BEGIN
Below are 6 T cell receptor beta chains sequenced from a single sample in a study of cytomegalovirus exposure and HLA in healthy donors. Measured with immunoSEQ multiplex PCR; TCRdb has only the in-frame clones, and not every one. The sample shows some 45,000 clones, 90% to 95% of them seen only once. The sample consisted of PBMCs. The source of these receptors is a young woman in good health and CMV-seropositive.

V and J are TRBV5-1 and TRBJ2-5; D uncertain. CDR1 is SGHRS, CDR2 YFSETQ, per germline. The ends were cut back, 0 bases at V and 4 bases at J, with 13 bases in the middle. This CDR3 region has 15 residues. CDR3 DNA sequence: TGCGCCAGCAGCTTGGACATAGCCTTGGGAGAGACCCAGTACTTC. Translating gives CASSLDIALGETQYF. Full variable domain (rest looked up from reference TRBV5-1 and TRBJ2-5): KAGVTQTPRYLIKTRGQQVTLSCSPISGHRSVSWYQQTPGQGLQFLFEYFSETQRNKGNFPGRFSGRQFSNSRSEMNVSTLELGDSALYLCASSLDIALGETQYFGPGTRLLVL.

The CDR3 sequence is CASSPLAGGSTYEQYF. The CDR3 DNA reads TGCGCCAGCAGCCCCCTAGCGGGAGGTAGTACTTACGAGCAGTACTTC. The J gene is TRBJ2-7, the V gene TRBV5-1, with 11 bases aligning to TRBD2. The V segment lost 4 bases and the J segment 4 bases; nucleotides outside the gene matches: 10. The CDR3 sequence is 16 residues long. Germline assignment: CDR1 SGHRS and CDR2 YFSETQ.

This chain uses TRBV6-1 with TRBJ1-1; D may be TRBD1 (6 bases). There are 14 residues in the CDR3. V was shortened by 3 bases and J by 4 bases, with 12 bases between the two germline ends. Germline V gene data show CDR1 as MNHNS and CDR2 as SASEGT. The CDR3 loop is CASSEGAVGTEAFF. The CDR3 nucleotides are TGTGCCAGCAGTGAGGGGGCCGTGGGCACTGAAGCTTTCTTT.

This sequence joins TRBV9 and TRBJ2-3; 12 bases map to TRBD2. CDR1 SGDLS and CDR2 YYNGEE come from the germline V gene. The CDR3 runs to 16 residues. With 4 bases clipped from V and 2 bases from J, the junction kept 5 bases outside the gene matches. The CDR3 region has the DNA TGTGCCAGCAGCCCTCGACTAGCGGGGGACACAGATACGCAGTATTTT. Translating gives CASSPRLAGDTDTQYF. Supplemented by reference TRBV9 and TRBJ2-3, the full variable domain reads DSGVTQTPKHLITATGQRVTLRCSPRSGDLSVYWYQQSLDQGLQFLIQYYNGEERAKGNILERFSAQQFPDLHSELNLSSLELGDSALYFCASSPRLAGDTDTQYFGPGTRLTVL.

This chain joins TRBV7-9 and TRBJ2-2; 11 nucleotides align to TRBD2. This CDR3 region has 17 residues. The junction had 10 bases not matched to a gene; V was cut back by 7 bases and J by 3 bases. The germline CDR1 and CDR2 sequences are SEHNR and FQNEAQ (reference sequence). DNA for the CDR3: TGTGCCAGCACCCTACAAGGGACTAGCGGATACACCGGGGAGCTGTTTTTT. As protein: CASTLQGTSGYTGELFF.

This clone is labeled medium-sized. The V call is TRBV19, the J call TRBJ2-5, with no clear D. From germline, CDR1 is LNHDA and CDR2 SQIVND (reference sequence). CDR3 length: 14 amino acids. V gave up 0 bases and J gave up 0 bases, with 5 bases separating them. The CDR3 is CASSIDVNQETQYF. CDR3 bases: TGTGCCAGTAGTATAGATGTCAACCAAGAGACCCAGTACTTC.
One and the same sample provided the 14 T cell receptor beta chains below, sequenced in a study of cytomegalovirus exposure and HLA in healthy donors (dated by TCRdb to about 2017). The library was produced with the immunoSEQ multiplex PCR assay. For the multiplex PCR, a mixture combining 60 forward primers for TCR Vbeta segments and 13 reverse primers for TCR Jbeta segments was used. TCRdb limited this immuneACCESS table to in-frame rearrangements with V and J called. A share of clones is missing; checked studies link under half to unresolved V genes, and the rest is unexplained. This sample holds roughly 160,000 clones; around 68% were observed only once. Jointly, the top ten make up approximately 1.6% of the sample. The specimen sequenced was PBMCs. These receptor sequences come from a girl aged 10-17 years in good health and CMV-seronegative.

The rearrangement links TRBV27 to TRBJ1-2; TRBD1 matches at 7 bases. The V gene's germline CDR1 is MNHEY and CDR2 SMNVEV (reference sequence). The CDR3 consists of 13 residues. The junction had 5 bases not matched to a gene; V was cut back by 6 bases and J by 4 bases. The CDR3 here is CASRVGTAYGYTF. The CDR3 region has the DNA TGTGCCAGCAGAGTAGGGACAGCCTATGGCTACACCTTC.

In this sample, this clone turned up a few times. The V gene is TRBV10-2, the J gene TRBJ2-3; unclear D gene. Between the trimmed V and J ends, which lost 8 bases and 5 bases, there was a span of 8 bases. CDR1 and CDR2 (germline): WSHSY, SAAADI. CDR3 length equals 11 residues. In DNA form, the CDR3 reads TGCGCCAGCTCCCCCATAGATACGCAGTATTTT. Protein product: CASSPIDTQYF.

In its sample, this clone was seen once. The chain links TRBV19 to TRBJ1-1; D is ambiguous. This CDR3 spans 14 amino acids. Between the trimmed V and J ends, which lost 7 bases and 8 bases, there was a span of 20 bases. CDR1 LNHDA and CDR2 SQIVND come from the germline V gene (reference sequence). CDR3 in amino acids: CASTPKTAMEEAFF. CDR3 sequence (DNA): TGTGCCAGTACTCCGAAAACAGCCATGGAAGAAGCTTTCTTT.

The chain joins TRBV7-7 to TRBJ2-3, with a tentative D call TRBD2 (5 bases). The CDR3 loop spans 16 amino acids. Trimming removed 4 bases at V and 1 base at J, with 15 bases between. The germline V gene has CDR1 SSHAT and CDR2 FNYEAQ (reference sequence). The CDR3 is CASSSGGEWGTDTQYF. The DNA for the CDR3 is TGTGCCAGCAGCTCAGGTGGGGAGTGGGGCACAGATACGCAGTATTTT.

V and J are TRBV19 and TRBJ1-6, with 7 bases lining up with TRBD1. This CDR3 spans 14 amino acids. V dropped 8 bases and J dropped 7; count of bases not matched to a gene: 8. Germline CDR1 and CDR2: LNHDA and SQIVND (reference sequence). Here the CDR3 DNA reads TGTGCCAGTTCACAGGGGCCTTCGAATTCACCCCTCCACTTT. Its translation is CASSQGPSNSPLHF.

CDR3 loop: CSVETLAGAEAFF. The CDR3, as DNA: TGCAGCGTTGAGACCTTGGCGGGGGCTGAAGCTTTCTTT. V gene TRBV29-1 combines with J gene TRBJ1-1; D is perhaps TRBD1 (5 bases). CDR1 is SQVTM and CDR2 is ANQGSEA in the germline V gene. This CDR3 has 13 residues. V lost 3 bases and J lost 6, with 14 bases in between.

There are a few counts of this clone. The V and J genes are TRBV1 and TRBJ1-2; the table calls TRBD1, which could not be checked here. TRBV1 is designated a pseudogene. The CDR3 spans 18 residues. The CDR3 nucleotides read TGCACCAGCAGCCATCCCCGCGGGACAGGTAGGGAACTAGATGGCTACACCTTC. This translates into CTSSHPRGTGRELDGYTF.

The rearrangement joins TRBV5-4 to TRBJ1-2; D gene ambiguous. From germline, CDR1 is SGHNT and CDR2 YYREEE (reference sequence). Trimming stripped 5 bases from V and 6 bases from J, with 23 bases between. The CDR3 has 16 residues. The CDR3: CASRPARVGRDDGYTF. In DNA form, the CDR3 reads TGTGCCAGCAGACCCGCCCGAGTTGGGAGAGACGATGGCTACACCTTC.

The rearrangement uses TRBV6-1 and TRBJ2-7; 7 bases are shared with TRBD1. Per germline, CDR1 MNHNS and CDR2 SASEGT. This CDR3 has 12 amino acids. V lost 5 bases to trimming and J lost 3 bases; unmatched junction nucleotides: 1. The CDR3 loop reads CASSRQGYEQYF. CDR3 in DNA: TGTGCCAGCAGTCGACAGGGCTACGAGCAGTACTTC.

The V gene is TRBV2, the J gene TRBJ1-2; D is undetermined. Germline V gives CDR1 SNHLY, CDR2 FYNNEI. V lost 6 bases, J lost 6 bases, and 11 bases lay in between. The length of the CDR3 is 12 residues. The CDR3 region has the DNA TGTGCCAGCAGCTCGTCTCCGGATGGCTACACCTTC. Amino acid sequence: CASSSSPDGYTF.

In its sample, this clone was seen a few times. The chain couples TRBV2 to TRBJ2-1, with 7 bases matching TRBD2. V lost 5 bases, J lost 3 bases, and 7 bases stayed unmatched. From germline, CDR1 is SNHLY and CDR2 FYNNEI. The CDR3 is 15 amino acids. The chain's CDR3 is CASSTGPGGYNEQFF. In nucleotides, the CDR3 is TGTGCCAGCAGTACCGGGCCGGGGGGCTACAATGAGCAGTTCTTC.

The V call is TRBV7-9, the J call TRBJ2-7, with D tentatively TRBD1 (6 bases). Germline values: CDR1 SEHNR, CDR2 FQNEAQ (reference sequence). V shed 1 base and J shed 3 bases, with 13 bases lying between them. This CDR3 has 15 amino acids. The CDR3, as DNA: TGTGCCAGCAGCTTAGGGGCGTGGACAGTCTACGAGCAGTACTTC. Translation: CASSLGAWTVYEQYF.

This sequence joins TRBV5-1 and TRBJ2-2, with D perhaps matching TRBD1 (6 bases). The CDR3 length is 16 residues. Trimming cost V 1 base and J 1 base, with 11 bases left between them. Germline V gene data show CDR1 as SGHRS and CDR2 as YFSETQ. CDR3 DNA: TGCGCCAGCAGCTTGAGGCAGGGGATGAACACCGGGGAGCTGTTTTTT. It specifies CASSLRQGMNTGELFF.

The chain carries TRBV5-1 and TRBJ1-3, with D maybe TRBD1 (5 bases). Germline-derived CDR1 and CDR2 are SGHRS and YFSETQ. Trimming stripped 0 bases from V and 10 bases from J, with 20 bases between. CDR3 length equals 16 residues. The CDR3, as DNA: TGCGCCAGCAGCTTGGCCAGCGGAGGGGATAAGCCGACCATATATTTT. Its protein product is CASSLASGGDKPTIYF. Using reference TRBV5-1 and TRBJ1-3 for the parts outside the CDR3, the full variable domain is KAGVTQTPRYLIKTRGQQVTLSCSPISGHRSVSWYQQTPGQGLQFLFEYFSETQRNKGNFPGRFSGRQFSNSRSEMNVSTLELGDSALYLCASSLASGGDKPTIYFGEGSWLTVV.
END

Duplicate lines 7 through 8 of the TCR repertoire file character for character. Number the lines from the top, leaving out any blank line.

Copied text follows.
This clone is labeled medium-sized. The V call is TRBV19, the J call TRBJ2-5, with no clear D. From germline, CDR1 is LNHDA and CDR2 SQIVND (reference sequence). CDR3 length: 14 amino acids. V gave up 0 bases and J gave up 0 bases, with 5 bases separating them. The CDR3 is CASSIDVNQETQYF. CDR3 bases: TGTGCCAGTAGTATAGATGTCAACCAAGAGACCCAGTACTTC.
One and the same sample provided the 14 T cell receptor beta chains below, sequenced in a study of cytomegalovirus exposure and HLA in healthy donors (dated by TCRdb to about 2017). The library was produced with the immunoSEQ multiplex PCR assay. For the multiplex PCR, a mixture combining 60 forward primers for TCR Vbeta segments and 13 reverse primers for TCR Jbeta segments was used. TCRdb limited this immuneACCESS table to in-frame rearrangements with V and J called. A share of clones is missing; checked studies link under half to unresolved V genes, and the rest is unexplained. This sample holds roughly 160,000 clones; around 68% were observed only once. Jointly, the top ten make up approximately 1.6% of the sample. The specimen sequenced was PBMCs. These receptor sequences come from a girl aged 10-17 years in good health and CMV-seronegative.